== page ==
Much of Arizona’s LGBTQ history is unrecorded, due to our lack of written records from Native American communities pre-colonialism. What we do know about the tribes in the Arizona area from European-American “explorers” indicates that Two-Spirit individuals were common and revered. Gender and sexuality were treated differently than today and often in much more fluid ways.
Tucson is home to the Arizona Queer Archives, a start-up within Dr. Susan Stryker’s Institute for LGBT Studies at the University of Arizona. We got to meet with the founder, Dr. Jamie A. Lee, and get a tour and some insight on this archives:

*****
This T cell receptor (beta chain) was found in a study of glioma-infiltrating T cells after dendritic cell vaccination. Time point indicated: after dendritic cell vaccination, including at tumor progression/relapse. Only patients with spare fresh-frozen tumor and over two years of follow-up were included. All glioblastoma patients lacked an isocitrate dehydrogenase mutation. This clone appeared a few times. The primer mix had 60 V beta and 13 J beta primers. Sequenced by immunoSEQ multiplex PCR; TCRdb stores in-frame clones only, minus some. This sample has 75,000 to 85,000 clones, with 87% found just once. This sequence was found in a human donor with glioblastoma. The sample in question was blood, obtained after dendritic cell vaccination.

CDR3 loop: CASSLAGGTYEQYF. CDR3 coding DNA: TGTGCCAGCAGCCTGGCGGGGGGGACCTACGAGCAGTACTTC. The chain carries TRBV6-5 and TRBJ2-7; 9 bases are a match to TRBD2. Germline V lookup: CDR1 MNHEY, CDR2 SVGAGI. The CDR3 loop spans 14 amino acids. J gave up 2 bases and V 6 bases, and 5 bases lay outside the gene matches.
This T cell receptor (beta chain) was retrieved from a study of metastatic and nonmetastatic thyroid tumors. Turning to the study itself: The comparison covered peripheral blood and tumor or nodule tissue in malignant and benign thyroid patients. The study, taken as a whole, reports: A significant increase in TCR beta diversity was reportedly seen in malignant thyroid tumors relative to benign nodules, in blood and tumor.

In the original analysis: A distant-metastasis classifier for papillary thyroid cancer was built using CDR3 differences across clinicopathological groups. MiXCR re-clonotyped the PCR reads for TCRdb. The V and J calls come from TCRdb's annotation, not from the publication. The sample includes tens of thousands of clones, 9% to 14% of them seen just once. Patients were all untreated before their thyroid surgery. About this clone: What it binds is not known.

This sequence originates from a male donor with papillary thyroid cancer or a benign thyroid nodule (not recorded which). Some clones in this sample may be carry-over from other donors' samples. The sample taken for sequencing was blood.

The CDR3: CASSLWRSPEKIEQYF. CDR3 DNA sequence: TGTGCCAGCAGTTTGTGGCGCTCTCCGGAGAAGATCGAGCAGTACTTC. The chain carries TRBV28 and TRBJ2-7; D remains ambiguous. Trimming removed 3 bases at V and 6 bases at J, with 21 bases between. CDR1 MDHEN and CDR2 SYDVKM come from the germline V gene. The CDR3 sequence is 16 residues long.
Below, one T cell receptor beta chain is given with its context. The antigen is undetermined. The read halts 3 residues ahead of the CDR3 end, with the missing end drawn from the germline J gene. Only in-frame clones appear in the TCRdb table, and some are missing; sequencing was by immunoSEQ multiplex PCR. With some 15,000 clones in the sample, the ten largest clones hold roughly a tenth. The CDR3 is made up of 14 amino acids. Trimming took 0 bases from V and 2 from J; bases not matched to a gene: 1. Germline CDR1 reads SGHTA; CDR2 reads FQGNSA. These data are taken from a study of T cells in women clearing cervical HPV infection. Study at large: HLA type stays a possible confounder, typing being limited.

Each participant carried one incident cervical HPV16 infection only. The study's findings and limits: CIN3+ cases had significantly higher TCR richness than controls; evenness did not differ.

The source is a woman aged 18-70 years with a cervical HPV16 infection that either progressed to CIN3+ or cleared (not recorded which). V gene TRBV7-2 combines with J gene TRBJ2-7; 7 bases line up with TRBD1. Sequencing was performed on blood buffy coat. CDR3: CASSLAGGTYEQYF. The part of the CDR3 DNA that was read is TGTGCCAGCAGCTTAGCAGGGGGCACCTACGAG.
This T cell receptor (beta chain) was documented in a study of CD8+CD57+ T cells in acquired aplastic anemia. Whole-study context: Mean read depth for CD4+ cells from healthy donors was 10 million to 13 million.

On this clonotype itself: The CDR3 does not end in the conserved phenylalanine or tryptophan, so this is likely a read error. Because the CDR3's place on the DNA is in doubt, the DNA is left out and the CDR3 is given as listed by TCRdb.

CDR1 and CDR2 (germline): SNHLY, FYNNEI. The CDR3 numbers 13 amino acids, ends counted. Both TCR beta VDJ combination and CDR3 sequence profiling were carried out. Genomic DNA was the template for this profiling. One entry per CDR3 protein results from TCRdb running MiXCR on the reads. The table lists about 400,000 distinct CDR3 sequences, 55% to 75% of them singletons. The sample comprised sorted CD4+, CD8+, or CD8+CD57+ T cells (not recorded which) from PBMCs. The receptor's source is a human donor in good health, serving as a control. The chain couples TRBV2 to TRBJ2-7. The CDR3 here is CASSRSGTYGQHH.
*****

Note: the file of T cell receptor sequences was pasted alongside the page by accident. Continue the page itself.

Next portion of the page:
Dr. Lee led us to a memorial bench to a gay victim of a hate crime from 1976. Richard Heakin had been visiting Tucson from Lincoln, Nebraska and was murdered outside a gay bar. The memorial is in a garden right next to City Hall along with veterans memorials and statues of presidents and explorers. The inscription on the plaque across from the bench can be seen below:
Browse this photo album for pictures of the archives, the memorial, and more.
A little-known gay memorial and an up-and-coming queer archives… Welcome to Tucson!
Posted by Quist on Monday, September 7, 2015
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